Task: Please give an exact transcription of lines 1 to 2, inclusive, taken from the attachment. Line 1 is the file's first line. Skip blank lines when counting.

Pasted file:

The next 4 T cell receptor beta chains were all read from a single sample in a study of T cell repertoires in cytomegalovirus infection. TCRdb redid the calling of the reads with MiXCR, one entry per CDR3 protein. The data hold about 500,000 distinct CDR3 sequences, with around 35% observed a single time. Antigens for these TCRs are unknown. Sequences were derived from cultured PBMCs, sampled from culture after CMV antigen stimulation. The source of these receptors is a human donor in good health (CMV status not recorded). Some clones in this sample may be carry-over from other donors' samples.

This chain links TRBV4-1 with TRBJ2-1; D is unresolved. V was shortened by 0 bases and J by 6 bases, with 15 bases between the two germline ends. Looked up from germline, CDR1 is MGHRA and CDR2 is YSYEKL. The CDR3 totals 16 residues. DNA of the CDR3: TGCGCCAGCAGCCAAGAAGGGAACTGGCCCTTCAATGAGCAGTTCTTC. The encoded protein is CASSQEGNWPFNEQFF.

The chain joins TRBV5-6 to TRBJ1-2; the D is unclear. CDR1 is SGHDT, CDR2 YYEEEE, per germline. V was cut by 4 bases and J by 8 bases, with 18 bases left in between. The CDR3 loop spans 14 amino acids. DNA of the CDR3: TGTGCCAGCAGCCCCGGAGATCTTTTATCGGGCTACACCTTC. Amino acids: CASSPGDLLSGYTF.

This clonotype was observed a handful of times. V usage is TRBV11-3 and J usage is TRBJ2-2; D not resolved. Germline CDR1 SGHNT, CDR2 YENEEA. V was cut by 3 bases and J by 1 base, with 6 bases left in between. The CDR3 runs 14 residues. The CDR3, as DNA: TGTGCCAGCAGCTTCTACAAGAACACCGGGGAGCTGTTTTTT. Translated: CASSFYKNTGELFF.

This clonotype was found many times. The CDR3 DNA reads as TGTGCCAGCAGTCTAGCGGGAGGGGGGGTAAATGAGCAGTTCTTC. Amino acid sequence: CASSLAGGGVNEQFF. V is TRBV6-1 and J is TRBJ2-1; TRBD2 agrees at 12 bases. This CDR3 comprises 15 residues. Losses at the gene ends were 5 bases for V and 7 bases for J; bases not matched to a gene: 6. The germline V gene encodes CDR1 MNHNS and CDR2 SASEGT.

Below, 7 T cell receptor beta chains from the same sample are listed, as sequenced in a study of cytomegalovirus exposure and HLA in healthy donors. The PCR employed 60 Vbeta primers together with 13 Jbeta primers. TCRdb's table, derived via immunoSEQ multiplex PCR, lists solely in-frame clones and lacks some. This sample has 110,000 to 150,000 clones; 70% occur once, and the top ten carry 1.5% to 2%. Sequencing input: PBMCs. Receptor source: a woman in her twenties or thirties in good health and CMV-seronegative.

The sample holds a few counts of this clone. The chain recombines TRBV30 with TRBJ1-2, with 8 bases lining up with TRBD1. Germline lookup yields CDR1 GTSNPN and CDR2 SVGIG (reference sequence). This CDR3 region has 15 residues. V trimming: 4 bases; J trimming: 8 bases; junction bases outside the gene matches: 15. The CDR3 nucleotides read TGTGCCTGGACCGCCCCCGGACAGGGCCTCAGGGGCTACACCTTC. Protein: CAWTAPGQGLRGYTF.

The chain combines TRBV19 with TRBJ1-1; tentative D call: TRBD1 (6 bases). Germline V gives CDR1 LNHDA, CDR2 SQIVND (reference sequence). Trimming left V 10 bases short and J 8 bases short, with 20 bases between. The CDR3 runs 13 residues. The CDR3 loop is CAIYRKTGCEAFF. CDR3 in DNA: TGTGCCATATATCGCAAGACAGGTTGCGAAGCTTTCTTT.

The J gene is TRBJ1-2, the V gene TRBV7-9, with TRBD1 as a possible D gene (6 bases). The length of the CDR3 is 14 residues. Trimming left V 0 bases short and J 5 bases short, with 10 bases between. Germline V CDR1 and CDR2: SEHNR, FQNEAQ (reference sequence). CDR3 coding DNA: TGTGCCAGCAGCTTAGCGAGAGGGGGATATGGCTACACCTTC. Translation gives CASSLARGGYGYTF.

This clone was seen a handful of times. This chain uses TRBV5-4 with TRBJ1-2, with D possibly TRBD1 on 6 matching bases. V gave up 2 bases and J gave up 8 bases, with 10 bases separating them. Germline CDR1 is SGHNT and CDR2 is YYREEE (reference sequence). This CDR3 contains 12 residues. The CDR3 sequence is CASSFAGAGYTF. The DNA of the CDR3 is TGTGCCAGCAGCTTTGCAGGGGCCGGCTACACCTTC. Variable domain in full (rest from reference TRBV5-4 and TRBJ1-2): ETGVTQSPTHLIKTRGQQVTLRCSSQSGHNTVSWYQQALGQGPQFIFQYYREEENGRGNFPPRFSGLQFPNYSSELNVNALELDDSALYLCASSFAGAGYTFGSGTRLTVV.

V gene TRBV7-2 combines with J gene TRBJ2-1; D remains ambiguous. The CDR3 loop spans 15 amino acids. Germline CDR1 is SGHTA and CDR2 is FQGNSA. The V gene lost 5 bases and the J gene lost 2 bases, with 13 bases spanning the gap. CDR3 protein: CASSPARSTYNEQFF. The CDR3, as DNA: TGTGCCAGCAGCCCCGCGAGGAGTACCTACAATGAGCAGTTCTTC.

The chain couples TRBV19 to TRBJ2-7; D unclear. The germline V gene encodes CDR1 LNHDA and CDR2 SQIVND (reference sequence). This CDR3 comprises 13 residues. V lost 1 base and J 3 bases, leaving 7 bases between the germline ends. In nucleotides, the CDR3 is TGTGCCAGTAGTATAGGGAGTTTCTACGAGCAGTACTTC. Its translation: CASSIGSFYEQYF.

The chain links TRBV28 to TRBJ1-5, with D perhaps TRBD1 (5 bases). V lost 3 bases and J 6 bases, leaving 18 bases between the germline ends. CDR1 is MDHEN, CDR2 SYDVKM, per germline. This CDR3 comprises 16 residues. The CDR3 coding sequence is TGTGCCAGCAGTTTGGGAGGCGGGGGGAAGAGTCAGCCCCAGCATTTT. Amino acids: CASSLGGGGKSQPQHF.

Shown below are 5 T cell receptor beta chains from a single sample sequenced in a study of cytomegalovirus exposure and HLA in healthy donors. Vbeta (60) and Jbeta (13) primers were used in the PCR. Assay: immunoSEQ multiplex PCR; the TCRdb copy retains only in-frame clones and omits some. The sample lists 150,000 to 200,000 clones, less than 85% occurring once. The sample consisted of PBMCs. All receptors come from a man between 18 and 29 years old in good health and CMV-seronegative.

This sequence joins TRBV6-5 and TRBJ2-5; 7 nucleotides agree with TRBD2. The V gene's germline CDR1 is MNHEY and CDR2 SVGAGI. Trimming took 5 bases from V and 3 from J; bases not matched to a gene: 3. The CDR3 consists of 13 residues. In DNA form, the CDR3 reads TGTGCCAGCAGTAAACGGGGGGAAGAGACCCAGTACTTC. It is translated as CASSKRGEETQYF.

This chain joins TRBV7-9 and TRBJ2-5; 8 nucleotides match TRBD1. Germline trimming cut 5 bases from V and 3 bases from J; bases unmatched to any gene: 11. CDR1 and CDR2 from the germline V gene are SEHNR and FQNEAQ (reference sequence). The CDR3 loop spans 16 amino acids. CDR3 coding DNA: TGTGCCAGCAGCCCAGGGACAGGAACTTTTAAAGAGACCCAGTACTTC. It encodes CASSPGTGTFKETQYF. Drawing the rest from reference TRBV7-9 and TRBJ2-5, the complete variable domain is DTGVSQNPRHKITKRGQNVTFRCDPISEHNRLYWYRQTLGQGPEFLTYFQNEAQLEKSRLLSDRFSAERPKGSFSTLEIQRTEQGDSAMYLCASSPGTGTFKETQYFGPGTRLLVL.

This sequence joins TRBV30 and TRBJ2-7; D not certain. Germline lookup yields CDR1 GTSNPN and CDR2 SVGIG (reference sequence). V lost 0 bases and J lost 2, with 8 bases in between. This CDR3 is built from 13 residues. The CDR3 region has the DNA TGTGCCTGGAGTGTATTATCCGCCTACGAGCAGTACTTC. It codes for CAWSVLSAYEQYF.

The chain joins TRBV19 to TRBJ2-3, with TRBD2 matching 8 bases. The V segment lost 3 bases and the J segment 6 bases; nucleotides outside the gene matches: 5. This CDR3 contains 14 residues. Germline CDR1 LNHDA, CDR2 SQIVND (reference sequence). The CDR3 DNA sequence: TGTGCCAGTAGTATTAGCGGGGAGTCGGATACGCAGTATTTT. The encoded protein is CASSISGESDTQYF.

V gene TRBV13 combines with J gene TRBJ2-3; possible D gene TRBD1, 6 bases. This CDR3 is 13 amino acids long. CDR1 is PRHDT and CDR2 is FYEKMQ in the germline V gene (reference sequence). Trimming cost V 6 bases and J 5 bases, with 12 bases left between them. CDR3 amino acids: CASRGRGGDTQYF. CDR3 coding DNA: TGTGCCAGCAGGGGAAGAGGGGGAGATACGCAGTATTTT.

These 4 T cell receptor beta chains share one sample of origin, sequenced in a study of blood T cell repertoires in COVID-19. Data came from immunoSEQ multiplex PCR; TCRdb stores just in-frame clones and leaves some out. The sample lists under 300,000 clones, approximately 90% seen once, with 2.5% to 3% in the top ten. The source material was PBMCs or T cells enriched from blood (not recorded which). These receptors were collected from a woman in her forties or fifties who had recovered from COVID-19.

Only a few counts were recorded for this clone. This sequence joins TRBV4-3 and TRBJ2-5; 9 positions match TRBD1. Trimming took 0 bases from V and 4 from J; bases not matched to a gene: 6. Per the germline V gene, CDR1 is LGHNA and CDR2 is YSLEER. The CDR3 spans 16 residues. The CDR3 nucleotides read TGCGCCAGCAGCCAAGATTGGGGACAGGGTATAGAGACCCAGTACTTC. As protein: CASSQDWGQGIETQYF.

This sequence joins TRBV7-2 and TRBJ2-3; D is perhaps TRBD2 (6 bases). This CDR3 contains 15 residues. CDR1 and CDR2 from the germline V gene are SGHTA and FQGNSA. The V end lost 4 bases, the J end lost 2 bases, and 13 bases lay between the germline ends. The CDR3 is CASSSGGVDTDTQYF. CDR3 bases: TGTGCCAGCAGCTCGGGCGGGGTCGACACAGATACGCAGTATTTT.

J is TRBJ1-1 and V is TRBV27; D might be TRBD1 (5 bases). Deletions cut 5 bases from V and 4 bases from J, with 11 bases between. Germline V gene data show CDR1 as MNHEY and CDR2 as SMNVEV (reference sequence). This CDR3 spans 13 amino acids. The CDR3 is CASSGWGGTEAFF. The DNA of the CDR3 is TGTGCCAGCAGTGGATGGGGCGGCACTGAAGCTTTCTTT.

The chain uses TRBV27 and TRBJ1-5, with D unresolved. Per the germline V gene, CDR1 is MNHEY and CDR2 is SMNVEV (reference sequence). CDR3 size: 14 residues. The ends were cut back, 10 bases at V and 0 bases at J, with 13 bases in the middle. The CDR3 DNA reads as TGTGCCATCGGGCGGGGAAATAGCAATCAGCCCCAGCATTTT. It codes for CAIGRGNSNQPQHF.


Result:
The next 4 T cell receptor beta chains were all read from a single sample in a study of T cell repertoires in cytomegalovirus infection. TCRdb redid the calling of the reads with MiXCR, one entry per CDR3 protein. The data hold about 500,000 distinct CDR3 sequences, with around 35% observed a single time. Antigens for these TCRs are unknown. Sequences were derived from cultured PBMCs, sampled from culture after CMV antigen stimulation. The source of these receptors is a human donor in good health (CMV status not recorded). Some clones in this sample may be carry-over from other donors' samples.

This chain links TRBV4-1 with TRBJ2-1; D is unresolved. V was shortened by 0 bases and J by 6 bases, with 15 bases between the two germline ends. Looked up from germline, CDR1 is MGHRA and CDR2 is YSYEKL. The CDR3 totals 16 residues. DNA of the CDR3: TGCGCCAGCAGCCAAGAAGGGAACTGGCCCTTCAATGAGCAGTTCTTC. The encoded protein is CASSQEGNWPFNEQFF.